As per the World Health Organisation (WHO) guidelines, for every 100,000 people, there needs to be at least one ambulance. However, currently in the city of Delhi comprising 22 million people, only one ambulance serves per 1.4 Lakh people, as recorded by the Wall Street Journal in 2014. The alarming need for a balanced economical as well as demand-supply chain indicates that the emergency medical services need development as well as investments. Today, the National Health Mission (NHM), set up by the Indian Government has played a significant role so as to improve the health care scenario in India. Private players have also played a huge role in enhancing quality, although the problem of accessibility is a prevalent challenge even today.
India has been recorded to spend 4% of its GDP on health, in a world where health care is a bare minimum need, rather than a privilege. This means that most health care facilities in the country are heavily under-resourced or under-connected to rural areas in particular. Although there have been efforts in overcoming existing challenges, concerns regarding the speed with which an ambulance can be contacted and the time for it to arrive at the geo-location of the patient, have been raised in the past.
However, it is easy to spot errors and gaps in everyday life – be it health care or environmental degradation – but very few have the courage to make a difference. A combination of compassion and action makes a moral and inspiring change in this world. Investing and starting a business in ambulance services will not only be an act of humanitarian responsibility but also a great financial reap for what is sowed.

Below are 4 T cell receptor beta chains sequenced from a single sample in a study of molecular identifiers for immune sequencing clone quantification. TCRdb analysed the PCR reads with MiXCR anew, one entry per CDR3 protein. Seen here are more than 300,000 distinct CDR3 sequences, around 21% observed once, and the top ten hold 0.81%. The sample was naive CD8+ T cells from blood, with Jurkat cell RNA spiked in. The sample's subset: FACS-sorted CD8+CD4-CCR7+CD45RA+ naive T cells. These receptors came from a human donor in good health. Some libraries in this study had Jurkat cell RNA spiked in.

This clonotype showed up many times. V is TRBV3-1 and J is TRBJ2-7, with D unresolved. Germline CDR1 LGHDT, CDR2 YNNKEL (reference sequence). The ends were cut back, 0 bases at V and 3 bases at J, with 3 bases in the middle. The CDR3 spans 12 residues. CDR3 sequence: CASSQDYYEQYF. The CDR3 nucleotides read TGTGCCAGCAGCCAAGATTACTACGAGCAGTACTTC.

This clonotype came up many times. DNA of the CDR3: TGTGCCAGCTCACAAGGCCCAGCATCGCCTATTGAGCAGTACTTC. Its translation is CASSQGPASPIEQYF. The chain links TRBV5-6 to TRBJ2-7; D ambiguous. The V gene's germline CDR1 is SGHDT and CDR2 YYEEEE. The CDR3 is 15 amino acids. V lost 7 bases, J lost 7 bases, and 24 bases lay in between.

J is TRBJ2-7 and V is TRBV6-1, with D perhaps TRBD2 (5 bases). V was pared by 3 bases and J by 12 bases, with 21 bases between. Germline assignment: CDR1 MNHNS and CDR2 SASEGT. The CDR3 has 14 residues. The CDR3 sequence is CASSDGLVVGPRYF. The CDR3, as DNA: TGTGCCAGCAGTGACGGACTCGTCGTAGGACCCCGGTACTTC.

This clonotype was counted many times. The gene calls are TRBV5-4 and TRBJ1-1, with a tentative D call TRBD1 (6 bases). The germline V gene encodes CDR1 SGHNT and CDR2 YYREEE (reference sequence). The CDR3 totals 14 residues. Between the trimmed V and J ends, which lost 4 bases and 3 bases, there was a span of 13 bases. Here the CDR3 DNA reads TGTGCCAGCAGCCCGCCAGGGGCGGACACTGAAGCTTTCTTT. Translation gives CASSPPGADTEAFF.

Every business needs opportunity and the field of Emergency Medical Services is lush with it. Not only does one fulfill a humanitarian responsibility to help others via this industry/profession, but there is also an opportunity to be an entrepreneur, working towards a social cause. A few years ago in 2007, the giant Acumen – seeded by Cisco Systems Foundation – made investments in private organisations that worked in the emergency services field, including ZHL. Today, Ziqitza Health care Ltd. (ZHL) has served millions of people through its services across states. Not only do these ambulances ensure quick transit time, but also have well-resourced and trained professionals on board, apart from a range of other provisions.
At the initial stages, investing in the ambulance industry may seem a no-returns game. Techniques of generating a sustainable business, via tiered pricing – that charges more for the rich and less/free for the poor. Based on if they choose a private or a government hospital, the pricing differs. Although it may not be an extremely precise measuring scale, it is a fairly balanced way of differentiating economic backgrounds of customers.
Other models, such as investments from giants – such as in the Acumen Funds case – or Public Private Partnerships (PPP) can be great pathways to do big in the emergency medical industry. Keeping costs low but maintaining enough medical resources is very crucial. Scaling up is eventual for businesses in this field, while sustainability can be achieved through advertising on the ambulances especially during the budding stages.
Be it a call for moral duty or financial boost, ambulance services in particular and emergency medical services, in general, are thriving fields in terms of both mental and monetary satisfaction.